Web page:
OA: I also have the latest album from Super XX Man, it seems like there is an honest artistic effort put into the products of Tender Loving Empire. Is that what you are trying to covey? Do the musicians, yourself included, feel these artistic packages better represent your music?
JM: Tender Loving Empire began as a way to to name the unifying aesthetic momentum of our friends and family who were making music, drawing comics, writing books and just generally struggling to make art that was honest and mattered. The unifying look of our musical releases (screenprinted art on recycled cardboard covers) kind of just happened. We put my first album (If You Wanna Swim with the Sharks) out in that format and that had good response and we liked it and our friends liked it so we just continued doing things like it. However we have branched out recently. Our new comic compilation Shitbeems on the Loose has a really intricately colored offset cover with a screenprinted wrap and the new Boy Eats Drum Machine 12 inch vinyl is screenprinted directly over the art of other acts from the 70s and 80s...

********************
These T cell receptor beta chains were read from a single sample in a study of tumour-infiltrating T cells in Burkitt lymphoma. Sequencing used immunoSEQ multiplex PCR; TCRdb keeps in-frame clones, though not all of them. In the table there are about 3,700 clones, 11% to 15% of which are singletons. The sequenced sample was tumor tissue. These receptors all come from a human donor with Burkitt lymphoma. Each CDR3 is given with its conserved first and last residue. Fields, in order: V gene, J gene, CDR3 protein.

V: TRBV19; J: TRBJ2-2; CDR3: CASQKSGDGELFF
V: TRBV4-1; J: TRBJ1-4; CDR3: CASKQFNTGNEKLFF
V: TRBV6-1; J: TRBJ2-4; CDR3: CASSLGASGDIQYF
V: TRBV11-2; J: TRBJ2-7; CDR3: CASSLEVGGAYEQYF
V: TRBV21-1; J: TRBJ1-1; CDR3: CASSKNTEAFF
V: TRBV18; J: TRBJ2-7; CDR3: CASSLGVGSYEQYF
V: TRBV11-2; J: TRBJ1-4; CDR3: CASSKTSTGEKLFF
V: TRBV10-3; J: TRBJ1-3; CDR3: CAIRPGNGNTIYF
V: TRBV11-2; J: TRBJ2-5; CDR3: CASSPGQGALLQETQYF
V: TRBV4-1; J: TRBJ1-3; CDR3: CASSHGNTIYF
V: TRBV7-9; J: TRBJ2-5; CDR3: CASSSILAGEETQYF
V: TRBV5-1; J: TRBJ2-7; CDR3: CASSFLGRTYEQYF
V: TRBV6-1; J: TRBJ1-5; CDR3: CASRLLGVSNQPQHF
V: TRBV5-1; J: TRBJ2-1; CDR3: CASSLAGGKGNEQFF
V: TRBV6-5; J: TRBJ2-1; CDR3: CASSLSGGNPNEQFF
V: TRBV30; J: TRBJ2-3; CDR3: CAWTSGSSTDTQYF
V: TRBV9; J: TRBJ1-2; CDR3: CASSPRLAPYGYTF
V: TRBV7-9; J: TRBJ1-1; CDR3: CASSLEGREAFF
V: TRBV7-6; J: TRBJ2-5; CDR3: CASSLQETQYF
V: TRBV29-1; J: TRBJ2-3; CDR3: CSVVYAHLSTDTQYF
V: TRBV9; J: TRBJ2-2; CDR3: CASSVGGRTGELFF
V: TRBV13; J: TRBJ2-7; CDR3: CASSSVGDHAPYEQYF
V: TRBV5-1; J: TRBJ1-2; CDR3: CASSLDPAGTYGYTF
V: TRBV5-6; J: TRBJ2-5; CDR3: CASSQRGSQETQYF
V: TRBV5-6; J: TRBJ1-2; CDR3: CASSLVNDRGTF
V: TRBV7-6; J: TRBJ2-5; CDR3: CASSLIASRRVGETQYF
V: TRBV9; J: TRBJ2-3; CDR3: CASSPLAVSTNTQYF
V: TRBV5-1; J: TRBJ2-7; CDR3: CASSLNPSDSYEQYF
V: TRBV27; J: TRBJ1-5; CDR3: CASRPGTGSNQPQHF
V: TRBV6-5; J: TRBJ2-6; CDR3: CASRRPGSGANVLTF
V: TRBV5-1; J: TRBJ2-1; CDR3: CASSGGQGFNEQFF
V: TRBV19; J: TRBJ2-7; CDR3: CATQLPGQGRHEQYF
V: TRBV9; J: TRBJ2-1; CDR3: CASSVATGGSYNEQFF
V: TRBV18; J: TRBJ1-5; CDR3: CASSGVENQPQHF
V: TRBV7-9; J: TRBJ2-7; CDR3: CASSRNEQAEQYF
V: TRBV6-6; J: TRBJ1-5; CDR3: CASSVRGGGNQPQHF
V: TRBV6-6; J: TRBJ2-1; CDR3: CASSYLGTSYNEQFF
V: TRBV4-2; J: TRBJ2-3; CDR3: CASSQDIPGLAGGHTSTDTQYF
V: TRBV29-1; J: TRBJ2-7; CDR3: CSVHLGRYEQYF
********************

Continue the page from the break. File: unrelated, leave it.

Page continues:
OA: "Caffeine, Alcohol, Sunshine, and Money" is a complete journey through your life (or so it seems). It seems like there have been struggles, but you are finally beginning to find some peace and also prosperity. Is this the case? Has "patience paid off, finally"?
JM: Basically caffeine, alcohol, sunshine and money are the four things I realized that affect people's day positively or negatively depending on the amounts you intake. In a way they're like the modern day food, water, shelter, clothing. The album mostly focuses on events from the past few years (tallest building in hell, in the fall, excellent time, oh no oh my god,) but also has a few more abstract examinations of the subconscious imagery that plagued me during those times (bees, trampling daisies, 10:26) As far as patience paying off, it does in small ways daily, though I guess it remains to be seen if it actually will in the long run...what that means is kinda vague to be honest. All this is not to downplay the fact that yes there were a couple years of hellish times but things have improved in my life considerably as of late...